If lawmakers in Springfield met Treina, it’s hard to believe or accept that they would continue to hold up the passing of a budget, inhibiting funding to programs that help hardworking single mothers like Treina secure something as simple as a safe place to live.
Treina grew up on the south side of Chicago, some of that time in the foster-care system. She graduated from a vocational high school which she credits with giving her the tools to succeed later in life. Years later, married and with two children, her husband developed an addiction to drugs and became abusive. After being called several times, the police never arrested her husband and merely suggested counseling. She recalls about that time in her life,
“to watch somebody tear up your stuff, it’s overwhelming…the reality is, if you think about the material things you’ll never get out.”
Treina courageously made the choice to leave a situation that had become dangerous to her eleven year old son and twelve year old daughter. She calls leaving her husband the “best thing I ever did.” She went to a hospital under the guise of obtaining asthma medication and revealed to a nurse the horror she was faced with at home. She calls the experience “embarrassing.” The nurse referred her to a local shelter that specifically serves women fleeing domestic violence. There Treina and her children were given a private room but Treina warned her kids not to get comfortable. The experience would be temporary and she wouldn’t let them live in a shelter for long. She says, “I feel like I have to be strong for them.”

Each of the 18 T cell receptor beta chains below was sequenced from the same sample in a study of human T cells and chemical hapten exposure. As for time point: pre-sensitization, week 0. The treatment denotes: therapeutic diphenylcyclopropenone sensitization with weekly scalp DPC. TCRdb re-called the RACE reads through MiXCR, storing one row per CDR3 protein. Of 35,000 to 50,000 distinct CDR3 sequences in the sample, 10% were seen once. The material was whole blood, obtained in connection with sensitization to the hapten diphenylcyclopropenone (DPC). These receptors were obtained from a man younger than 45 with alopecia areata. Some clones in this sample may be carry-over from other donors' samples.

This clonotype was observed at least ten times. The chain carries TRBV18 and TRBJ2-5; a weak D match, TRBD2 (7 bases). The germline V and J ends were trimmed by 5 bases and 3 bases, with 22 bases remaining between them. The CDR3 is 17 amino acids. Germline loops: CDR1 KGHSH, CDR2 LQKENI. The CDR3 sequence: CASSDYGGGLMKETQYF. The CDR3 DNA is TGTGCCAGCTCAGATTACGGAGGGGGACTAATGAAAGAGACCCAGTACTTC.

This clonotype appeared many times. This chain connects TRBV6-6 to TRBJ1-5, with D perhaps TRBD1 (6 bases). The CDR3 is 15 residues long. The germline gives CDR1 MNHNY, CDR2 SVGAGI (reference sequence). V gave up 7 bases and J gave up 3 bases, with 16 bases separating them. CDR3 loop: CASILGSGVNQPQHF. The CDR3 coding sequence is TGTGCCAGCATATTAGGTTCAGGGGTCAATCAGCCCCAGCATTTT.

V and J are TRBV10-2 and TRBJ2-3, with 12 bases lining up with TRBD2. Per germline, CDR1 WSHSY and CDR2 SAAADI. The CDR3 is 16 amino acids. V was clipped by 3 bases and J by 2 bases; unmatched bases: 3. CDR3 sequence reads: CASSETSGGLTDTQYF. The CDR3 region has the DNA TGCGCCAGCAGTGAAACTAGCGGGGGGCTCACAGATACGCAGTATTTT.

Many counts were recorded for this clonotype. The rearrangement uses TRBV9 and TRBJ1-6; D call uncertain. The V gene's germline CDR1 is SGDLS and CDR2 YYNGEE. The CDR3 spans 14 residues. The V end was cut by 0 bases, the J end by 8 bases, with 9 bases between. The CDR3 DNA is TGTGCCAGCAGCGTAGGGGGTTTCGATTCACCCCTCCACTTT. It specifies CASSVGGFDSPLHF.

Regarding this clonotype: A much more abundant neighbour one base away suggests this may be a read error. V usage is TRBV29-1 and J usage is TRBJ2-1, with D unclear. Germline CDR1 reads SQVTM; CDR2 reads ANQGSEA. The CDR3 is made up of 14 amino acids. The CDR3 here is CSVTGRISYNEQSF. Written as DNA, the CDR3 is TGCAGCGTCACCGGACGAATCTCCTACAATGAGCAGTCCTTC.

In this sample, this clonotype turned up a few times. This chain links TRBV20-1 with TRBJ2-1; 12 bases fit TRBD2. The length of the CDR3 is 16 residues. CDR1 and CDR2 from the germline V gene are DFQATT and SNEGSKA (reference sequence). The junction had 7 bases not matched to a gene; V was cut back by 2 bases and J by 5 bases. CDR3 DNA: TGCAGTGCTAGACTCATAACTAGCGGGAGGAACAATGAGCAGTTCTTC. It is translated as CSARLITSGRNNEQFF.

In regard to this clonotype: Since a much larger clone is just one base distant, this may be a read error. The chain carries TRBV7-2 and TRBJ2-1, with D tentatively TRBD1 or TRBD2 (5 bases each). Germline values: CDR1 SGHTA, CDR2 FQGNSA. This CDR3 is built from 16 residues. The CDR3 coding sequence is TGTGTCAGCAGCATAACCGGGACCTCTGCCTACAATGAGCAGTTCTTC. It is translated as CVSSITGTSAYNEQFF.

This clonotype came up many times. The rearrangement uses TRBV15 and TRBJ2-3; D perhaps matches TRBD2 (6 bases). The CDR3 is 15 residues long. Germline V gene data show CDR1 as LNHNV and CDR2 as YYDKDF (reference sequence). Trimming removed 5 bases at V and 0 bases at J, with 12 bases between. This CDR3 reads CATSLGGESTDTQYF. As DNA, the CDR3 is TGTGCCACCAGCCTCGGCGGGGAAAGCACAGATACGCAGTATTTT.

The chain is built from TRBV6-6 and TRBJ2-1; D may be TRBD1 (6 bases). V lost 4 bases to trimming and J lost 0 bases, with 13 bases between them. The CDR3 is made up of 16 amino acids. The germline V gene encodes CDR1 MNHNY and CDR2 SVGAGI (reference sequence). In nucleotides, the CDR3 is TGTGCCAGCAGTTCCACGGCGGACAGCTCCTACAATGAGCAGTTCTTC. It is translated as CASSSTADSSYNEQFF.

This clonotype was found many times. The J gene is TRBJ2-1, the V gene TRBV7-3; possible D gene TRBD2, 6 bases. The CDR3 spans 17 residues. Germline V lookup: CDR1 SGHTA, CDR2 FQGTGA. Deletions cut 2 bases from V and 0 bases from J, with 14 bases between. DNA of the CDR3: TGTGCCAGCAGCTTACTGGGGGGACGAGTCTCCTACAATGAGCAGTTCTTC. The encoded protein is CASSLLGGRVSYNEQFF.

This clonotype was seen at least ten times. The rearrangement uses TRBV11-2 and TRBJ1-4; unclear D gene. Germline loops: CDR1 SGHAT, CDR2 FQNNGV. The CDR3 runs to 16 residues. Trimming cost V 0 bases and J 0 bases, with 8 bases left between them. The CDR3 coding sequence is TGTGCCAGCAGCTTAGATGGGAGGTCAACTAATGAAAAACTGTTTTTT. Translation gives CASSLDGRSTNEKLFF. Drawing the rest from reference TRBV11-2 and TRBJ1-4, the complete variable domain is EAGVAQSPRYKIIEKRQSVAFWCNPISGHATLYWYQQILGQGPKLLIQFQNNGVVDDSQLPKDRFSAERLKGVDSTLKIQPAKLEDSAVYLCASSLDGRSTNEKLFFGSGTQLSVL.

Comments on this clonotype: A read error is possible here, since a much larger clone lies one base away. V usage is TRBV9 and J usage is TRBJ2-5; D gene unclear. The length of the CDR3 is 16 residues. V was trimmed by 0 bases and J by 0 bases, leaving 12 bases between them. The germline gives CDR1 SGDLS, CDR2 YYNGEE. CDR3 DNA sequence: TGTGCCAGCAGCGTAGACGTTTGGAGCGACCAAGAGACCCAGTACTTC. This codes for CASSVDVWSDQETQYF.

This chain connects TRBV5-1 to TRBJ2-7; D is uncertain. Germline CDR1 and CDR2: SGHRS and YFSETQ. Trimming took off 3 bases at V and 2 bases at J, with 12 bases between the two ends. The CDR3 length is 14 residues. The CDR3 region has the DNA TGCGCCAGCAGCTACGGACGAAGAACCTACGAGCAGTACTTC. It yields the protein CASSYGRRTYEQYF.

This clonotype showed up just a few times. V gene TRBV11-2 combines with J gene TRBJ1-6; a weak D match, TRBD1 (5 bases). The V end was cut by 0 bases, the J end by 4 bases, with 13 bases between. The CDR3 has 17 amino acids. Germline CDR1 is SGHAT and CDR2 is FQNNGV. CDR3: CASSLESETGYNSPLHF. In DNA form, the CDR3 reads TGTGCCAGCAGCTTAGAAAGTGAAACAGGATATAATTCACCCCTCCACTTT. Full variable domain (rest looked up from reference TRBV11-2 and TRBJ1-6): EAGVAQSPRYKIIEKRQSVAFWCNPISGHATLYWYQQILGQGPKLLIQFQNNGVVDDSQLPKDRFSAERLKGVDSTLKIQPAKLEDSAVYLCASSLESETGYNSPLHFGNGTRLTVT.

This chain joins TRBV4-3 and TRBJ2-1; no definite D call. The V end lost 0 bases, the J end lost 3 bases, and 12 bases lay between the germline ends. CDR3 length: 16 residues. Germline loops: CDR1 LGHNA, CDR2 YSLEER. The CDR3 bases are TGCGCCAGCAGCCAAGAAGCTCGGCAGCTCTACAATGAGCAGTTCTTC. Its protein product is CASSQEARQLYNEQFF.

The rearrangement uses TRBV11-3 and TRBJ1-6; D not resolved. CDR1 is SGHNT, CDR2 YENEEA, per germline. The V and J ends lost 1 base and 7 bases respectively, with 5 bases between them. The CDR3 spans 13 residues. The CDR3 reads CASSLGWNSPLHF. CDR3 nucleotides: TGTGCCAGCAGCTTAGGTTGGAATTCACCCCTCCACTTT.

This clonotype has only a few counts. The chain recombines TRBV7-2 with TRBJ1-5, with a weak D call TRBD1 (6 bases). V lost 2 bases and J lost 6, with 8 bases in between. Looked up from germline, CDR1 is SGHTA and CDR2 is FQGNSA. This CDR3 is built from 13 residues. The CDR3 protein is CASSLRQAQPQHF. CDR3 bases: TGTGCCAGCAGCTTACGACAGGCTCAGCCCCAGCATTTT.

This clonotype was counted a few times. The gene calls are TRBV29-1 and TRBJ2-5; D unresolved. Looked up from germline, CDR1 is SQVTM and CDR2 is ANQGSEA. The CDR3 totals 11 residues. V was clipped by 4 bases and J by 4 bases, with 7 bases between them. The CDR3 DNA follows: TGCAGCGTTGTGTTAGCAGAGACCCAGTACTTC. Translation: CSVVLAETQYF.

During that time, Treina cooked dinner five or six days a week for the women in the shelter, walked her kids to and from school every day, and continued to look for work, a place to live, and other resources. Treina is an incredibly hard-working woman who was faced with a situation she had never been in before.
Three years ago she found Inspiration Corporation. She set up an interview with a Housing Retention Specialist, Karl. He enrolled her in programming and together they visited a few different apartments. She moved in to an apartment in the Auburn Gresham neighborhood with only two comforters and some food. Inspiration Corporation was able to purchase beds and a few other furniture items. Treina has paid her rent religiously. During a two month period in which her SNAP benefits had been held up by a clerical error, she immediately informed Inspiration Corporation. Karl was able to get her access to the Emergency Fund to pay her rent so that she could use her own resources to feed her children. Today, due to a reduction in our ability to access the Emergency Fund, it would be far more difficult if not impossible for us to obtain that amount of funding for Treina.
Today, Treina has just moved into a new apartment on Clark Street and is pleased to be living in the Rogers Park neighborhood. Treina glows, “I am just so grateful for Inspiration. Sometimes you just need that extra push. Someone can get you an apartment but they can’t keep you housed if you don’t want it.”
Treina is one of the many Illinoisans who depend on social service organizations to bridge the gap, allowing them to safely care for themselves and their children. Although her story is amazing in its courageousness, it is not unusual among our clients. Treina and women like her are the people most negatively affected by political bickering and delay of services, not to mention the ever increasing cuts to social services we have seen over the last fifteen years.